Oxford beats Cambridge to top research ranking

Oxford University has overtaken Cambridge to take the number one ranking for the quality and extent of its research.

The Higher Education Funding Council for England’s Research Excellence Framework measured the quality of research from more than 52,000 academics in 154 universities to reveal that Oxford has the largest volume of world-leading research in the country.

Oxford performed well across the board in the rankings produced by Research Fortnight, ranking research across 31 academic practices including the medical sciences, humanities, the social sciences and maths, physics, and the life sciences.

In the new category for this year, measuring the “impact” of research, Oxford was commended for its role in producing a new natural malaria treatment which has saved millions of lives.

The news was welcomed with enthusiasm by academics from Oxford and beyond. Professor Andrew Hamilton, the Vice-Chancellor of Oxford University, said: “I welcome our superb REF results, which clearly reflect our outstanding world-leading research. It is pleasing to be ranked in first place, but even more pleasing to see recognition of the fantastic contribution Oxford researchers make to knowledge across a huge range of subjects and of the real impact they have on health, prosperity, policy formation and culture around the world.

“It is vital — if the full economic, social and cultural benefits of this research excellence at Oxford, and elsewhere in the higher education sector are to be realised — that strong and sustained public investment in leading university research is maintained and indeed increased.”

Louis Trup, OUSU President, was also pleased with Oxford’s performance, posting on Twitter that “Oxford absolutely bossed #REF2014 – well done everyone”.

The results of the REF are to be used by the four UK higher education funding bodies to allocate £2 billion of block-grant research funding to UK universities from 2015– 2016. As Oxford ranked first, it is set to accept the largest share of the funding, although the exact formula for calculating funding will not be announced until March.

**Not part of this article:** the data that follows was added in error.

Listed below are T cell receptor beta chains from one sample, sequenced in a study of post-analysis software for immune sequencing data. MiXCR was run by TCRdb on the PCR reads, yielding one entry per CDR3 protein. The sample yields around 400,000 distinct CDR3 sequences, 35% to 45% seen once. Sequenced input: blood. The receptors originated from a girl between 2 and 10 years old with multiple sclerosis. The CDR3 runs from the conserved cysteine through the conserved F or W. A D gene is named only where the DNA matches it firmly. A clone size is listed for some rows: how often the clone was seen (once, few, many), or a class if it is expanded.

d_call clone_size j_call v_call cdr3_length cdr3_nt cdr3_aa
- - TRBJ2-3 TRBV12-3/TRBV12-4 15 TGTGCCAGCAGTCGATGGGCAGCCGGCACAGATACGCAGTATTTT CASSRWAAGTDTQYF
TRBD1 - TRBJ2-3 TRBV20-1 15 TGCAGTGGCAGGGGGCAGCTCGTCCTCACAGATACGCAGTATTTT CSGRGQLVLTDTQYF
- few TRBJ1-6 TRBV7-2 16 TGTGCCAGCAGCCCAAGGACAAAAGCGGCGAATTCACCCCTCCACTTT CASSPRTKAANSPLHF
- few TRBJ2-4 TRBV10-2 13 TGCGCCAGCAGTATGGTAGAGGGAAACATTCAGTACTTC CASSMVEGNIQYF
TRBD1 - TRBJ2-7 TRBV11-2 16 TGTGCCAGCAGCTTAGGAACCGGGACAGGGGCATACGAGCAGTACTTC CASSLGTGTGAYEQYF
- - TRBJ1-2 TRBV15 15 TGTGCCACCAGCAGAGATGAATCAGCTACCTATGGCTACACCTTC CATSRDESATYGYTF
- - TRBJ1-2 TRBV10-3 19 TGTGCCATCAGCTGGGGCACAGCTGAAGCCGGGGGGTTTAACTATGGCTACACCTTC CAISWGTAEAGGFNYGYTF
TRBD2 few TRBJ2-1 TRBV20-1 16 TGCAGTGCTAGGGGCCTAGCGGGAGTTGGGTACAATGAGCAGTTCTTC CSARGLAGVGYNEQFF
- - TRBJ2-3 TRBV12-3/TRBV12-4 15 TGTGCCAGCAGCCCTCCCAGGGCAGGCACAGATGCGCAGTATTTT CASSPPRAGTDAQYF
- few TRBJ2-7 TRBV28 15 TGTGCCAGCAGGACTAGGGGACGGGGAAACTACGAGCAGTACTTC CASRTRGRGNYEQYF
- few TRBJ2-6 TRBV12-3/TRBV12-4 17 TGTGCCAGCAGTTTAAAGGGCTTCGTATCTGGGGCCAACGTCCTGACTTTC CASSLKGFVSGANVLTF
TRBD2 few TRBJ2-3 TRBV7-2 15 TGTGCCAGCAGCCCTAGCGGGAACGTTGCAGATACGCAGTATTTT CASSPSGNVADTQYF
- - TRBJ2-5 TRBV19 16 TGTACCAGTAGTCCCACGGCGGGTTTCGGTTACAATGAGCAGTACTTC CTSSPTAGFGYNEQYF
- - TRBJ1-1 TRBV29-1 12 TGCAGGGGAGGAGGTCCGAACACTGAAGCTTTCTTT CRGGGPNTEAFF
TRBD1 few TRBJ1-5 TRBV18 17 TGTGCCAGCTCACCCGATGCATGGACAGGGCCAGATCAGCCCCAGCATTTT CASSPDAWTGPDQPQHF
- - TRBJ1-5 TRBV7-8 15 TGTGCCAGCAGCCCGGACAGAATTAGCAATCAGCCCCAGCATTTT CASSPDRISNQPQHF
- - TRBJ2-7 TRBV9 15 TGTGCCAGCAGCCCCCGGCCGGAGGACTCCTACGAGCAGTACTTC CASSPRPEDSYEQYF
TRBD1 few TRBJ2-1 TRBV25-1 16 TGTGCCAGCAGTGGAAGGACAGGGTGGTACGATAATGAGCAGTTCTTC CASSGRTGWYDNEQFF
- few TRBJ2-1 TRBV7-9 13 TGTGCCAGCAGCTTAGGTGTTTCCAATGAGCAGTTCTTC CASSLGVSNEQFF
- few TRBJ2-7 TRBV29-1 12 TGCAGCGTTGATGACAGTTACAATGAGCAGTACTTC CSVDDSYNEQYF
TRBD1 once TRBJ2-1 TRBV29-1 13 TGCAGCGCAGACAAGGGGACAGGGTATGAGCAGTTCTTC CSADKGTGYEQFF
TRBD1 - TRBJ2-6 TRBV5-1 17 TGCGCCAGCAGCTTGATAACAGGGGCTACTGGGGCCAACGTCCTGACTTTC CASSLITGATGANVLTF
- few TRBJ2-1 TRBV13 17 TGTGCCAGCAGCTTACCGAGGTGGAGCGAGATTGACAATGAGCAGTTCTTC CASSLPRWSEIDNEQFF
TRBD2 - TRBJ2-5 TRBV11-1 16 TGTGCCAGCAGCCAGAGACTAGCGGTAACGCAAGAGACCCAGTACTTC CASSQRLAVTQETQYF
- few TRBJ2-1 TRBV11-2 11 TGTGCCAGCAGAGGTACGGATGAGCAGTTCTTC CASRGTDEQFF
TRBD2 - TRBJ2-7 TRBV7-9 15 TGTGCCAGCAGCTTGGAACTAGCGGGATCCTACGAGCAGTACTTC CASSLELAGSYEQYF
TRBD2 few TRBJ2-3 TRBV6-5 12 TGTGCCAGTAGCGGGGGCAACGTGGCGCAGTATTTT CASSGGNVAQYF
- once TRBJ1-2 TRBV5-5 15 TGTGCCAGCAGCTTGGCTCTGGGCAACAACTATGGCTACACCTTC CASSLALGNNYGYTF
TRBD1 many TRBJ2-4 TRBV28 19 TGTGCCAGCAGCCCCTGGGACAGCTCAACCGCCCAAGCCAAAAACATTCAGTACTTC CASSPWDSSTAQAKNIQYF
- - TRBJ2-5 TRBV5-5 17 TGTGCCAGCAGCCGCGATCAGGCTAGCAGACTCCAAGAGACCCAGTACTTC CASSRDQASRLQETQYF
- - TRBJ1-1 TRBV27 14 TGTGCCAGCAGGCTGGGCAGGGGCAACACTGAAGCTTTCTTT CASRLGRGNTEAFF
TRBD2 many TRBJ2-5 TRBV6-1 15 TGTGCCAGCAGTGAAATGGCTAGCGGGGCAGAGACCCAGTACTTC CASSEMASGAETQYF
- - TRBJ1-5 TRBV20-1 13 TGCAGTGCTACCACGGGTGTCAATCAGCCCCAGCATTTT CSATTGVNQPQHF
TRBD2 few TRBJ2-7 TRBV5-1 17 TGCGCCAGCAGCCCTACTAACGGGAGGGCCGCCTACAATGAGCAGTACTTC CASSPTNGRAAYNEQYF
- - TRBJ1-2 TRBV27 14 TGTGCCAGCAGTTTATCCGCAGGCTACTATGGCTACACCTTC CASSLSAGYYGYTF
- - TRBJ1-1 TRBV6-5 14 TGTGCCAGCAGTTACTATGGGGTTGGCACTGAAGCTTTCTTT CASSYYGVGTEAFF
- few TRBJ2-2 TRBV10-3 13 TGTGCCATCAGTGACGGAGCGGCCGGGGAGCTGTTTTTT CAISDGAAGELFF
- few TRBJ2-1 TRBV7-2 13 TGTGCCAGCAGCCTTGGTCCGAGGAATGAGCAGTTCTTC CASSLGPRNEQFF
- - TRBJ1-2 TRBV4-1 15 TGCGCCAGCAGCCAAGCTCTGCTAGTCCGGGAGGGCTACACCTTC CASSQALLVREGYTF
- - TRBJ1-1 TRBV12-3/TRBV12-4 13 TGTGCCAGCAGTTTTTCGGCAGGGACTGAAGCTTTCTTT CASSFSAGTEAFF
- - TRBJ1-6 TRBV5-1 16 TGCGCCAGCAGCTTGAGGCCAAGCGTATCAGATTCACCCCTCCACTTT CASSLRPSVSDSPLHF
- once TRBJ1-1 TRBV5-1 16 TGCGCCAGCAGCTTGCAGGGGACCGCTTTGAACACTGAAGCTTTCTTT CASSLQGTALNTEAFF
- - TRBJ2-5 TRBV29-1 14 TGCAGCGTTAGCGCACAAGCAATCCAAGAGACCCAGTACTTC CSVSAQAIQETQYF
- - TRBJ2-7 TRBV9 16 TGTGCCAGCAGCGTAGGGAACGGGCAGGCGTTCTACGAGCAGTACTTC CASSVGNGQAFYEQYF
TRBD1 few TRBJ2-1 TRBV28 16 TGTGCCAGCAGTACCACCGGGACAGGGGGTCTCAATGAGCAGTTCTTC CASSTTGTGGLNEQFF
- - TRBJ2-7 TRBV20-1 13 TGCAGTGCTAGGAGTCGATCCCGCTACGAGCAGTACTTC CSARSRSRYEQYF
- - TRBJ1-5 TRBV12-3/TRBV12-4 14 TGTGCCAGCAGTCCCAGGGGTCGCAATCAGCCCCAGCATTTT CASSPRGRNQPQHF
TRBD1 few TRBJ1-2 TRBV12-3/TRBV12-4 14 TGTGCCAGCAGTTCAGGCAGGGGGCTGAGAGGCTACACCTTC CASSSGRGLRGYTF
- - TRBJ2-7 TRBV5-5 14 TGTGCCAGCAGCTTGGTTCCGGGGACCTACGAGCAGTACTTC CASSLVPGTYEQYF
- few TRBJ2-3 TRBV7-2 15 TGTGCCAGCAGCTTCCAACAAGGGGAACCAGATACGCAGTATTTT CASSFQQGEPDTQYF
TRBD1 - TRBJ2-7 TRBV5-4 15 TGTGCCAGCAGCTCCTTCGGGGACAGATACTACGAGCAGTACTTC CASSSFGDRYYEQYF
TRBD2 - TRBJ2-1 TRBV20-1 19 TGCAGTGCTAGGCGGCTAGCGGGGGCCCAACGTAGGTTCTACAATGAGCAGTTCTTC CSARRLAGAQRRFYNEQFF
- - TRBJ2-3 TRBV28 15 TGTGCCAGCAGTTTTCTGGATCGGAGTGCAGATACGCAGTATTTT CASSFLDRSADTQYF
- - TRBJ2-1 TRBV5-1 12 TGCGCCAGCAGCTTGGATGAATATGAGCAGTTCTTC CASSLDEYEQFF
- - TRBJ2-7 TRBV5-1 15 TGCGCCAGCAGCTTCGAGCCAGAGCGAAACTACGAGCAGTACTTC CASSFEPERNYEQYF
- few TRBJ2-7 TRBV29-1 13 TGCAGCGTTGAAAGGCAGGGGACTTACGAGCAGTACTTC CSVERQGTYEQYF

As well as Oxford’s success, London’s elite universities performed well, with some arguing that this marked the end of blanket Oxbridge dominance.

Imperial College London now claims to have “the greatest concentration of high-impact research”. By some methods of analysis, University College London rated higher than Oxbridge, claiming to be the top-rated university for “research strength”. And King’s College London rose to sixth position in the power ranking, putting it among the top 10 of universities with the highest proportion of world-leading research, along with Imperial, LSE and UCL.

One Cambridge graduate now taking a Master’s at UCL said: “It’s easy to feel the difference in atmosphere at Cambridge, which can be quite undergraduate-oriented and less forward-thinking in the way it approaches research. UCL has the atmosphere of a place where serious research gets done, rather than punting and partying.”

Oxford students appeared to be less concerned by the rise of London’s elite universities, with one second-year history student saying: “I don’t really care, so long as we beat Cambridge – besides, from what I can establish we’re at the top of the table by quite a considerable margin.”

HEFCE are due to release the exact funding that universities will receive in the Spring.

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